Review Your Child’s Social Skills.

Your little one doesn’t have to be the next Emily Post, but she should have a basic grasp of how to behave in public. From using the restroom on her own to knowing to say "please" and "thank you," there are some practical skills that your preschooler should have mastered by now, or at least possess a basic understanding.

From: preschoolers.about.com Opens in new window

Preschools let parents stay

Many preschools let (or even encourage that) parents stay in the classroom for all or part of the first few days, so if you can swing it, stick around. Knowing that you’re within clinging distance will give your kid the courage to explore his new digs.

From: whattoexpect.com Opens in new window

Talk up preschool

Talk positively about preschool ahead of time: their new teacher, their new friends, their new classroom.

From: winchesterpreschool.com Opens in new window

Send kids to work

Place child-sized furniture around the house to encourage the busy toddler to sit still longer and "work" at her own drawing table. A step stool will help her reach the kitchen sink for hand washing, tooth brushing, and for "helping" in the kitchen.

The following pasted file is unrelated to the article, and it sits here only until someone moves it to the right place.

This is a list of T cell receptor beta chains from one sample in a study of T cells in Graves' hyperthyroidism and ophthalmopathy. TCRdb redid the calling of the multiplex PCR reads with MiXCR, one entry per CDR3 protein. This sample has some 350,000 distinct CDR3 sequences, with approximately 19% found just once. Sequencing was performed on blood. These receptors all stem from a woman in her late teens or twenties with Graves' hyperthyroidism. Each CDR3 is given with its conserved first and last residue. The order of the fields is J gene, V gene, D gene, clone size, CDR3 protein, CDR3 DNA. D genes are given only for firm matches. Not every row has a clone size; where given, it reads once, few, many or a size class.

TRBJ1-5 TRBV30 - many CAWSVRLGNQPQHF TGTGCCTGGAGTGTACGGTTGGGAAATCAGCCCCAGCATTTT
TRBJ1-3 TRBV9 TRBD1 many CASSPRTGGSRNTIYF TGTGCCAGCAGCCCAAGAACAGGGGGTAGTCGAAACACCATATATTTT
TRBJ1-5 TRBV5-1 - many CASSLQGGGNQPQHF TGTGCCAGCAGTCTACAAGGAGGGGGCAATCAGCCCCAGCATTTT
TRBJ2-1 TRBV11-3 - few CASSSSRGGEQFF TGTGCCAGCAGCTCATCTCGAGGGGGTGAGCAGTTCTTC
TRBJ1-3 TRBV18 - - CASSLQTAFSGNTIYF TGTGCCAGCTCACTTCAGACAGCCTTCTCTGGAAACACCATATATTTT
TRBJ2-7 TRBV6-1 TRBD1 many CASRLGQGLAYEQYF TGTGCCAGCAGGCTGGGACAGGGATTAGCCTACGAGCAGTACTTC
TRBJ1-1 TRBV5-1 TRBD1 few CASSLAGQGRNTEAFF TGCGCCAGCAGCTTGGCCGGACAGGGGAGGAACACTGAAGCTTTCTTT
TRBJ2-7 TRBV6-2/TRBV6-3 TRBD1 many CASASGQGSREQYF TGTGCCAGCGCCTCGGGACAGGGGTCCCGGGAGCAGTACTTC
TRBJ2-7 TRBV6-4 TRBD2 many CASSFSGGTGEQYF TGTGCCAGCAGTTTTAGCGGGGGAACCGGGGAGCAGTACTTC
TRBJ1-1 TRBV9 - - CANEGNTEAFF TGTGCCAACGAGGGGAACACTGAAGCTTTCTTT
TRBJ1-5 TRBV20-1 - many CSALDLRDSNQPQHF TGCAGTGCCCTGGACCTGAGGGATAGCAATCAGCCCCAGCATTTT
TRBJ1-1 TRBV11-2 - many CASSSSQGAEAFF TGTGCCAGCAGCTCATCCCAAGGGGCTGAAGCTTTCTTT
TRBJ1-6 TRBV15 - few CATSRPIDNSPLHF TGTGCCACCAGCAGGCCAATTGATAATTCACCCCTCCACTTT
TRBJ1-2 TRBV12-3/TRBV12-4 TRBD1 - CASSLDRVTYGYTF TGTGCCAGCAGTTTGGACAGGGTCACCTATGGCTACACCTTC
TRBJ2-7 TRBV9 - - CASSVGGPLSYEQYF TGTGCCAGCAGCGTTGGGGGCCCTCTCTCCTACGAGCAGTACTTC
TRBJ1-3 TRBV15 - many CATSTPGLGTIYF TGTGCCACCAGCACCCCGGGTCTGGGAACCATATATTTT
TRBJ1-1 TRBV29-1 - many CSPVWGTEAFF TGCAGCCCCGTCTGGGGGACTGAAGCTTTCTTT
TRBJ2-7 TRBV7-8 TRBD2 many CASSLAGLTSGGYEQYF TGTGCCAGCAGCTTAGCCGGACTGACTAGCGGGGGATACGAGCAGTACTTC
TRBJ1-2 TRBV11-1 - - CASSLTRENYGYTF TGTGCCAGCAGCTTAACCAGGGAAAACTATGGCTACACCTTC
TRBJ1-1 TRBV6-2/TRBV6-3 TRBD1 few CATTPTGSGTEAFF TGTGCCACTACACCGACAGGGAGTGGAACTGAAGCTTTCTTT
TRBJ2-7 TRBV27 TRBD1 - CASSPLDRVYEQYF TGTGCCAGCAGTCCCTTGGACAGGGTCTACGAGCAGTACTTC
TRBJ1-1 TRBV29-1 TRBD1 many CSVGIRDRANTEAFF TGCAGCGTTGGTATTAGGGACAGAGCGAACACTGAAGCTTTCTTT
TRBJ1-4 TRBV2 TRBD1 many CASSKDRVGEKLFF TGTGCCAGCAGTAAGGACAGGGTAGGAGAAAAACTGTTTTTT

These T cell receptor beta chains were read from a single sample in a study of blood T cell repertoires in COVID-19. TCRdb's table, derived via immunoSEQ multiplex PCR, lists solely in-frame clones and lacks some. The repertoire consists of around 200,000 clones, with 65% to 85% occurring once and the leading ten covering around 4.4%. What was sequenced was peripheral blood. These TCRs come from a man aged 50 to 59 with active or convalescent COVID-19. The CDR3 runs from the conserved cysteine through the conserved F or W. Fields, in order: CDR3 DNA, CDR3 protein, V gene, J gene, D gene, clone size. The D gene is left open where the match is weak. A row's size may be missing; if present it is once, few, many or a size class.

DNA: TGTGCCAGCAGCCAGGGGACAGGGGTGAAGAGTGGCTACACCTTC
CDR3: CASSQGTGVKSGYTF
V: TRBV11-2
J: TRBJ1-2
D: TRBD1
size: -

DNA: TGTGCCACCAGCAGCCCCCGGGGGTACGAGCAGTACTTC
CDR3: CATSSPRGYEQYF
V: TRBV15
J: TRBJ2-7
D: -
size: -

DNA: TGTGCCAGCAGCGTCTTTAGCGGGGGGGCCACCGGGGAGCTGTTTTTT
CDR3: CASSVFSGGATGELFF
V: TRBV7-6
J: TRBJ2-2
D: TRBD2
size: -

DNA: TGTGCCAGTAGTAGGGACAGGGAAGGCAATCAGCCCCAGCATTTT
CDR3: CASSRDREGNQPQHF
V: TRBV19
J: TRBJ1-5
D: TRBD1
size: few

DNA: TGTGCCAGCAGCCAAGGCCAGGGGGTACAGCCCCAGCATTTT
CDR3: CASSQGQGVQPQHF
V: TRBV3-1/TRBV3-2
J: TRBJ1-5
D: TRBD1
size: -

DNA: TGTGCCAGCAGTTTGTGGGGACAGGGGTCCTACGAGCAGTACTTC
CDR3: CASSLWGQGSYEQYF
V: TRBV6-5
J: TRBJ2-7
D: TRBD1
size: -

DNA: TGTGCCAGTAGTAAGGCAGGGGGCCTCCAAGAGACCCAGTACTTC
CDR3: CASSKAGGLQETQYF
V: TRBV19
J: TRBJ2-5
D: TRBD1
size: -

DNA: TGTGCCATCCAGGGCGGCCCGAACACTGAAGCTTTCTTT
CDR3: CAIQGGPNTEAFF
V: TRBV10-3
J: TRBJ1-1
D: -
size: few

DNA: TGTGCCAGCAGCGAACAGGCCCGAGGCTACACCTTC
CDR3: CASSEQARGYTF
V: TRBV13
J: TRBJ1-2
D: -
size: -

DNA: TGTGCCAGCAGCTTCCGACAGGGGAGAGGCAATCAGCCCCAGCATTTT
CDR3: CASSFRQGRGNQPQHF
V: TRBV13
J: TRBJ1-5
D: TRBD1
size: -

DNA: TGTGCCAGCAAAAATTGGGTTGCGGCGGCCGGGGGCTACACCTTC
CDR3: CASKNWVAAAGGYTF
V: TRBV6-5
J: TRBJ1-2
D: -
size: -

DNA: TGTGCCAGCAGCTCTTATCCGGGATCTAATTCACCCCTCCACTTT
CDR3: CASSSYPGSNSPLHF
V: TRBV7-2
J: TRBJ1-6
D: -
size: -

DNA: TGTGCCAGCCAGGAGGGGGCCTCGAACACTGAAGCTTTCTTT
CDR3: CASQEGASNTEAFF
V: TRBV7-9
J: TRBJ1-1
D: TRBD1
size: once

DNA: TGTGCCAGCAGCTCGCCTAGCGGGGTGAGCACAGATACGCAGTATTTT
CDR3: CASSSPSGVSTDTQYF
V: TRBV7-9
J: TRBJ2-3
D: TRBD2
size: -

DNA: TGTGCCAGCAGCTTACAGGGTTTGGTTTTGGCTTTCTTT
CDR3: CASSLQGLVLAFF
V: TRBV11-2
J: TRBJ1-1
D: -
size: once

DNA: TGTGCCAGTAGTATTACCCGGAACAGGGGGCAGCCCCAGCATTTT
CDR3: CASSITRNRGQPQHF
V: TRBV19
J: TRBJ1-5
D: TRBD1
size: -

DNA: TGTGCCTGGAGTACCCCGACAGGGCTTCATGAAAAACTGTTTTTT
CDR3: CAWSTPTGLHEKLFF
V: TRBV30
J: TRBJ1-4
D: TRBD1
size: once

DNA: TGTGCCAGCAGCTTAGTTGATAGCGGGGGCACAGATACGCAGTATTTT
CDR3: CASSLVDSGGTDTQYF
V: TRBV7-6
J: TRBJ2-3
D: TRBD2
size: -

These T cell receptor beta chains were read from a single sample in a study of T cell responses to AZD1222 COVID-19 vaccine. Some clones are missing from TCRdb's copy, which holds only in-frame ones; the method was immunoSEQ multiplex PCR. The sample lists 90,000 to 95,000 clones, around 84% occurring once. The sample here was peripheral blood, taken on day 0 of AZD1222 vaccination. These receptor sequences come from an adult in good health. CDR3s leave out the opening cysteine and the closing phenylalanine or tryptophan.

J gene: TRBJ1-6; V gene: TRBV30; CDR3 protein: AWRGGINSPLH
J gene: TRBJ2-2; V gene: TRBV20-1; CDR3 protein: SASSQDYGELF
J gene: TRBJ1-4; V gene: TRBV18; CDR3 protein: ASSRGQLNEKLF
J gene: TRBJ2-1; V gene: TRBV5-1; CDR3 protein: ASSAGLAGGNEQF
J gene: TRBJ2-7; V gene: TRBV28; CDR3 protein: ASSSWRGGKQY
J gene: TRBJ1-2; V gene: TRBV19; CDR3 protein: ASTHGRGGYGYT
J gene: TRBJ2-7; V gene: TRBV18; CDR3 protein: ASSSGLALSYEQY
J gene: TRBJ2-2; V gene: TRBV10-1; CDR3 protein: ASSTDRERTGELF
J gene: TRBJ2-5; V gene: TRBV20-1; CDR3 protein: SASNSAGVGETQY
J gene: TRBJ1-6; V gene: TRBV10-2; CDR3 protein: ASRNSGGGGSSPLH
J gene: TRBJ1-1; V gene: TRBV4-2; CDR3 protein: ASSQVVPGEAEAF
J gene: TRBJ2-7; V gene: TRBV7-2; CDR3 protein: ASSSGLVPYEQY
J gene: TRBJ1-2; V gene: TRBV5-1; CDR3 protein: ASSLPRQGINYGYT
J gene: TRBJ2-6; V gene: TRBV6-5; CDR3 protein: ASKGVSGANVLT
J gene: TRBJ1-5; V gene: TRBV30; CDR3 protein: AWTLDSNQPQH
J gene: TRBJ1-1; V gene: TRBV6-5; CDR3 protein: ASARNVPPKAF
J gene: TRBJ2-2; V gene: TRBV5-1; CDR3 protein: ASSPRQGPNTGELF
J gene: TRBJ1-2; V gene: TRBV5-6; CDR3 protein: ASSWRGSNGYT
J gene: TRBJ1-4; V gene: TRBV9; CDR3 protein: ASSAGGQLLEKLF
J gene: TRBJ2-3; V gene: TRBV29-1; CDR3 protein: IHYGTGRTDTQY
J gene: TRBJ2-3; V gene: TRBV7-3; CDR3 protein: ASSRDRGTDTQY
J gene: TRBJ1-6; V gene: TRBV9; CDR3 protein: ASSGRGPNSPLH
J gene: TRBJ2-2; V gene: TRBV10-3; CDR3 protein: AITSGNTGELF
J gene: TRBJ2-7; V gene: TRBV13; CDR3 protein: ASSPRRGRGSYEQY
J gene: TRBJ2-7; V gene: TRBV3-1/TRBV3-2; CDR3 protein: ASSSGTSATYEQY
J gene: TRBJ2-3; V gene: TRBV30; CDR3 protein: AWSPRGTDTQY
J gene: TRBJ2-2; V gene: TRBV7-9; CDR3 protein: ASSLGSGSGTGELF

From: askdrsears.com Opens in new window

You are your child’s advocate

As a parent, you are your child’s advocate.

For your child to succeed in the classroom, it is vital that you communicate his or her needs to the adults at school. It is equally important for you to listen to what the teachers and other school officials have to say.

From: helpguide.org Opens in new window

Kids and back-to-sickness

Children in large groups are breeding grounds for the organisms that cause illness. The top 5 causes for missed school are colds, stomach flu, ear infection, pink eye and sore throat.

From: pueblo.gsa.gov Opens in new window

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